If Joe Ruddock, Art Director at Bristol-based agency Create Health, is anything to go by, creativity knows no bounds – not even during lockdown.
He’s next up in our Changing The Rules series on how creative sector professionals are adapting to the ‘new normal’.
He says the changes are bringing new levels of self-appraisal and harnessing all the power of the digital world…
Creativity itself will never be squashed. In fact, challenging climates have produced some of the world’s most revered work.
But the COVID-19 lockdown has certainly brought fresh challenges to creative thinkers and marketers the world over.
While our creative skills haven’t changed, the creative systems we work within have.
Physically, our creative space has shifted massively. Overnight we’ve moved from bustling hubs of creative departments with inspiration all over the walls, to the solitude of make-shift home offices.
Accompanying this physical shift in our environment, we’re finding a mental shift inward too. Towards a more introverted way of creating which for creative pairs, especially, is pretty unusual.
We can’t bounce ideas off each other in quite the same sporadic way. Calls have to be arranged, screens have to be shared, and the organic evolving of scribbles and spit-balling isn’t as effortless through a web camera. This means less impulsive creative sprints, and more informed review-like discovery phases.
But what this distance and relative solitude allows is a development of our self-awareness.
I’m finding that I’m acting as my own sparring partner, if you like, and rejecting or evolving ideas into something more solid, pre-rationalising them as they form. So when they’re ready to share with Lucy, my copywriter, they’re more robust than they usually would be at that stage in the process.
As a result, I think we’re both becoming stronger and better at self-critique, which is great.
Fostering remote connections
Communicating remotely and under such unusual circumstances – from my perspective – has highlighted the different ways that people think and respond, whether similar or entirely opposite to one another.
Now that we’re couched in our home environments, and as a result more ‘our home selves’, it seems our differences – age, culture, backgrounds – are coming through more in the way we’re creating. Bringing social and cultural contrast to the forefront.
That gives us an opportunity for a more varied critical progression of creative concepts, and results in more a ‘tribal’ creative process, where we see who naturally allies with what kind of idea.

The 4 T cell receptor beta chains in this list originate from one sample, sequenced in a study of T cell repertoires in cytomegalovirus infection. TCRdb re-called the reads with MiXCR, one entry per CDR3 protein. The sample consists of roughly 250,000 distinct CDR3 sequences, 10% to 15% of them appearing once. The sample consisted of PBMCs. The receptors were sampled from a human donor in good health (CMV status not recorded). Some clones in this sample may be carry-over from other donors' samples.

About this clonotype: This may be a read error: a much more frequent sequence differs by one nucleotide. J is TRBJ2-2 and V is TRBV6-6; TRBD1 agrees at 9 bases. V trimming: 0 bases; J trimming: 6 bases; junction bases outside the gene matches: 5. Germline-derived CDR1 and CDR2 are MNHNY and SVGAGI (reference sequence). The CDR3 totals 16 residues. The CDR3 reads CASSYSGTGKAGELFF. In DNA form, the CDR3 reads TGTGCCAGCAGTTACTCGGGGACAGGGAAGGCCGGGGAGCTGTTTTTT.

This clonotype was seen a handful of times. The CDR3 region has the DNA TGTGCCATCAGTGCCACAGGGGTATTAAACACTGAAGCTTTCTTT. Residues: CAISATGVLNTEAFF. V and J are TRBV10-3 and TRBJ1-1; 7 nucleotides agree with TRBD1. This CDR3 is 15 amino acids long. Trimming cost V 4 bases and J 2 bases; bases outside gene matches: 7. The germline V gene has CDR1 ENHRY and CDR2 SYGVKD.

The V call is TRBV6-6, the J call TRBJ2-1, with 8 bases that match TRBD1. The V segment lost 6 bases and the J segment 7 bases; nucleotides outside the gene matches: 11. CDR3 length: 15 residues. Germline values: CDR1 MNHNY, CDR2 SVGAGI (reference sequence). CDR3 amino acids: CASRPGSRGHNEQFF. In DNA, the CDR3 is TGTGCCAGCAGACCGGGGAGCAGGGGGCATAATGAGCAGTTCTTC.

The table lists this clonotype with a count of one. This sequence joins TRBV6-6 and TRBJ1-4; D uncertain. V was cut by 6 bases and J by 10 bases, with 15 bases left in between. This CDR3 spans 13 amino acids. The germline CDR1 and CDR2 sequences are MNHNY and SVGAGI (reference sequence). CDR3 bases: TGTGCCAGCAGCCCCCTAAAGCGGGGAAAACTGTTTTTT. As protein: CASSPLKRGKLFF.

It’s been fascinating to see!
New client relations
When remote working was put into place, my initial thought was that our relationships with clients would suffer – hence our ability to create on-the-money ideas would too.
No more face to face meetings, no more lunches together or trips down to the pub to chat and bond.
And while it’s safe to say we’re all missing our local pub, in other ways we are getting closer to our clients. Straight into their living rooms with cameos from their children’s toys and family portraits, in fact!
It’s helped both sides form more of an intimate relationship with one another, human just as much as professional. And this no doubt helps foster a more collaborative creative process.
A truly digital world
Agency land has been talking about the importance of being digital-first for years and years now.
But lockdown has forced the issue. Out-of-Home adverts are largely off the cards, events and experiential are cancelled, and even print is suffering due to hygiene factors.
So executionally, our thinking has had to be more digital. In some ways this is constraining, and our creative brains don’t like feeling limited.
But on the flipside, the focus gives us the opportunity to innovate within the digital space, create ideas that can bring the offline online, and evolve our digital storytelling. After all, we are competing more than ever to grab the attention of largely captive audiences – screen time averages are through the roof!
We’re doing a lot with our clients to try and bring conference season online, and it’s exciting to think what the standard of digital advertising might be by the end of social distancing.
A different kind of pitch theatre
I’ve always loved pitching to clients. Rehearsing on the train, handing out thick, colourful leave-behinds, creating drama and theatre; using the room as my stage to communicate my passion to potential clients.
However, we can’t be together in a room for now. So the pitch process has dramatically changed for every agency.
I think I have a way to go transitioning to remote pitching. But working on facial expressions, gesture and tone of voice can help engage the client and encourage buy-in.
And dressing sharp helps get in the right frame of mind, too, even if you’re only at your kitchen table!
If you want to share the five new things/changes to your life since lockdown, we’d love to hear from you. Email us at email@example.com.